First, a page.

Will o' the wispahedron


Textured Transluscent Plastic is a very curious material.  With a light behind it, the material seems to glow as a smoky monsoon of diffuse radiance.  A laser through it will diffract into chaos, but a laser through two layered sheets will instead spread into constellations.

But how to build a lamp of it?


Originally, I wanted to see if I could get the lamp to float, perhaps held aloft in a fan, or somehow using magnets.  Ultimately, the imperfections in construction made these plans impossible; a fan will not hold it up much better than it would hold up a cheesecloth.

That said, the construction is hours away from a semi-permanent home above my bed.

Behold, a 3-photo tour-de-force of its construction:


 Parts used:

  1. 1 yard of textured transluscent plastic
  2. Clear tape
  3. Garage lamp (deconstructed)
  4. Grate from a kitchen strainer
  5. Clamp to hold the lamp parts, and rest the strainer atop it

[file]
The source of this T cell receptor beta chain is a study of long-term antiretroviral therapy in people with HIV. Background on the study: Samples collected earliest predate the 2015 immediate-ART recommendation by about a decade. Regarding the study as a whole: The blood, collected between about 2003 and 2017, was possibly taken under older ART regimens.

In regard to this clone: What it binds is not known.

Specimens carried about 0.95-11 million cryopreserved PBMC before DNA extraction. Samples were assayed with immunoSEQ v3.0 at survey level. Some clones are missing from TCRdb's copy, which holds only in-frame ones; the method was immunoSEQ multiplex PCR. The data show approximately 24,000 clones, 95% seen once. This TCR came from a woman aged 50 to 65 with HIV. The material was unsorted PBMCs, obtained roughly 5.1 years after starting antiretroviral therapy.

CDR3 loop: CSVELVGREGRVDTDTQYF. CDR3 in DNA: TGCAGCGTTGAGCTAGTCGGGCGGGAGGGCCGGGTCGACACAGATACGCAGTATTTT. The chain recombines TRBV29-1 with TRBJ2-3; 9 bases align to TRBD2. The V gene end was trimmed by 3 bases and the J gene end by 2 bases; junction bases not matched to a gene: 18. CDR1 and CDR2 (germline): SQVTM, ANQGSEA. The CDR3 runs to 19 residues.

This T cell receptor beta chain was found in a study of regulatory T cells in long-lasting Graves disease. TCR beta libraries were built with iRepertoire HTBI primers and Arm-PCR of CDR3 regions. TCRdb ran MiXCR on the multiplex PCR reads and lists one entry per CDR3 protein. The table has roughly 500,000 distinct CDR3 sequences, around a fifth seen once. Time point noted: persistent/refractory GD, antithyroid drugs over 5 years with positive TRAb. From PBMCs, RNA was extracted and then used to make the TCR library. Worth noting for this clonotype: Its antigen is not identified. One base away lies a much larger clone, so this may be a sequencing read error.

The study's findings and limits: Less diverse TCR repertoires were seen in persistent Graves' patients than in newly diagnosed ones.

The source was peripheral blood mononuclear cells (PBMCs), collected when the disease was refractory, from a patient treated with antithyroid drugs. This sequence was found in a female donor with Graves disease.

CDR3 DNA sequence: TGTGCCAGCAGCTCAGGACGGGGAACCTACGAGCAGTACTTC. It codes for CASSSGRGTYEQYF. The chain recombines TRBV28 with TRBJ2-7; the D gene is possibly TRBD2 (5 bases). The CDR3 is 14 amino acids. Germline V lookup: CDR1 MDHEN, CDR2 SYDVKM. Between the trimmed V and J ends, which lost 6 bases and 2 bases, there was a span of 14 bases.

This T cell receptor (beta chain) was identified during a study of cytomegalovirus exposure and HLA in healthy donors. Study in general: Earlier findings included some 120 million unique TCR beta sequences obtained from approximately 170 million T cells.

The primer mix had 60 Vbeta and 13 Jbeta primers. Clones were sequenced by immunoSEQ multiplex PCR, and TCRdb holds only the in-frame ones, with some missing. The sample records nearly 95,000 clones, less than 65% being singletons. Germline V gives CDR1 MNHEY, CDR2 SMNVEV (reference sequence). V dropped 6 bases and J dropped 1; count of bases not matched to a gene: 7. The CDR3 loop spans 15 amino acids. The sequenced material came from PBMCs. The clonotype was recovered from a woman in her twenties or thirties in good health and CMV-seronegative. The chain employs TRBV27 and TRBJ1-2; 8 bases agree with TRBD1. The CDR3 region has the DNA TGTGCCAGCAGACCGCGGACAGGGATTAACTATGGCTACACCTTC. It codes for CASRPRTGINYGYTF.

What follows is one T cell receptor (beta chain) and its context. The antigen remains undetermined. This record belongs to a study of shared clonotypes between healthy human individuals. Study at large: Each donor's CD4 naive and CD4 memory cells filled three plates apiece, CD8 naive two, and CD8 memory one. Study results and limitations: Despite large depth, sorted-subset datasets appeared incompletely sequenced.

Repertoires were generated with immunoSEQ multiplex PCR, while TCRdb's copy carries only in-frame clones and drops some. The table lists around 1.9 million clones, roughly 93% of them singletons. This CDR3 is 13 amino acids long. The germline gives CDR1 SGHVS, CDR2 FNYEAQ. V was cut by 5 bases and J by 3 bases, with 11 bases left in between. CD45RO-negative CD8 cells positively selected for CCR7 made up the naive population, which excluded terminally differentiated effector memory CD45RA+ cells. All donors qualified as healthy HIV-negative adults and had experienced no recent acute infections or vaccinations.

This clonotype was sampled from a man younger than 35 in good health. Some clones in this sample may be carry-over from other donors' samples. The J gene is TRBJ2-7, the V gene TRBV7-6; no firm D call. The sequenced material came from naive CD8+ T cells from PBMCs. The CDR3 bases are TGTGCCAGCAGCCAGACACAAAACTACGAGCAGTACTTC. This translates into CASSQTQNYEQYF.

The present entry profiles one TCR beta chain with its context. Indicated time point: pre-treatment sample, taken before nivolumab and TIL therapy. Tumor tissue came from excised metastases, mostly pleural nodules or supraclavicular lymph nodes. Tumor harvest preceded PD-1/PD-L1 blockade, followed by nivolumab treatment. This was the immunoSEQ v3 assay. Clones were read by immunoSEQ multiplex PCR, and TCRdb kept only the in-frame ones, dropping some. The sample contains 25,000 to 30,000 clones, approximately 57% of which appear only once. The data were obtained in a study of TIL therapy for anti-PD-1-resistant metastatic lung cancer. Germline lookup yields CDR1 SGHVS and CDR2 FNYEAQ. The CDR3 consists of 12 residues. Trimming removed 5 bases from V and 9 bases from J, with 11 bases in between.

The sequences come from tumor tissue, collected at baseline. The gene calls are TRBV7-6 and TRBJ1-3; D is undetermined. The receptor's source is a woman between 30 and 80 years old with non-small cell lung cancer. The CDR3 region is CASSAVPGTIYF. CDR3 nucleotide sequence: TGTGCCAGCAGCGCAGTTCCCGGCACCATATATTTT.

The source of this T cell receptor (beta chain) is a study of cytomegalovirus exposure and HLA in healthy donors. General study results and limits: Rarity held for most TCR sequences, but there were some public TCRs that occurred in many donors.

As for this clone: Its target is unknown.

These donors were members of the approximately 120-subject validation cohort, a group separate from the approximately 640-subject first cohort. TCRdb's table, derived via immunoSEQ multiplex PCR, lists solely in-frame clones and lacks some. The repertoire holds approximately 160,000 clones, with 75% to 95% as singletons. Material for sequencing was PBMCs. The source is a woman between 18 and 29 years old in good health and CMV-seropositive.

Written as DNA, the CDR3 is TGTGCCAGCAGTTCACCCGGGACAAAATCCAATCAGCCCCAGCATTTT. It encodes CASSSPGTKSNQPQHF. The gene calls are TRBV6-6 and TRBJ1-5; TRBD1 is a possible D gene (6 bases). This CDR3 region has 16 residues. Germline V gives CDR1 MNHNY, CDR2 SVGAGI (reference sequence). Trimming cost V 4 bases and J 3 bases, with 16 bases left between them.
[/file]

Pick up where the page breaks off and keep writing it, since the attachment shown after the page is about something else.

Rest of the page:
Ideas for improvement:
  1. Stronger tape and more precisely cut parts would help it keep its shape better
  2. A metal frame would give the object some solidity, though it would make fan-floating plans nearly impossible
  3. A helium balloon within it might still be capable of making the lamp weightless
  4. Rather than using a light bulb, a laser mounted to a small fan on the inside would create a really interesting strobe-like effect.  Unfortunately, there were issues with all fans I tested this idea on, but I'm sure it's possible.  Even better if you could get a laser rotating through multiple spatial dimensions.
  5. There are far more interesting 3-D geometric shapes one could build.
Can someone say "rhomboidodecahedron"?  Because I can't...

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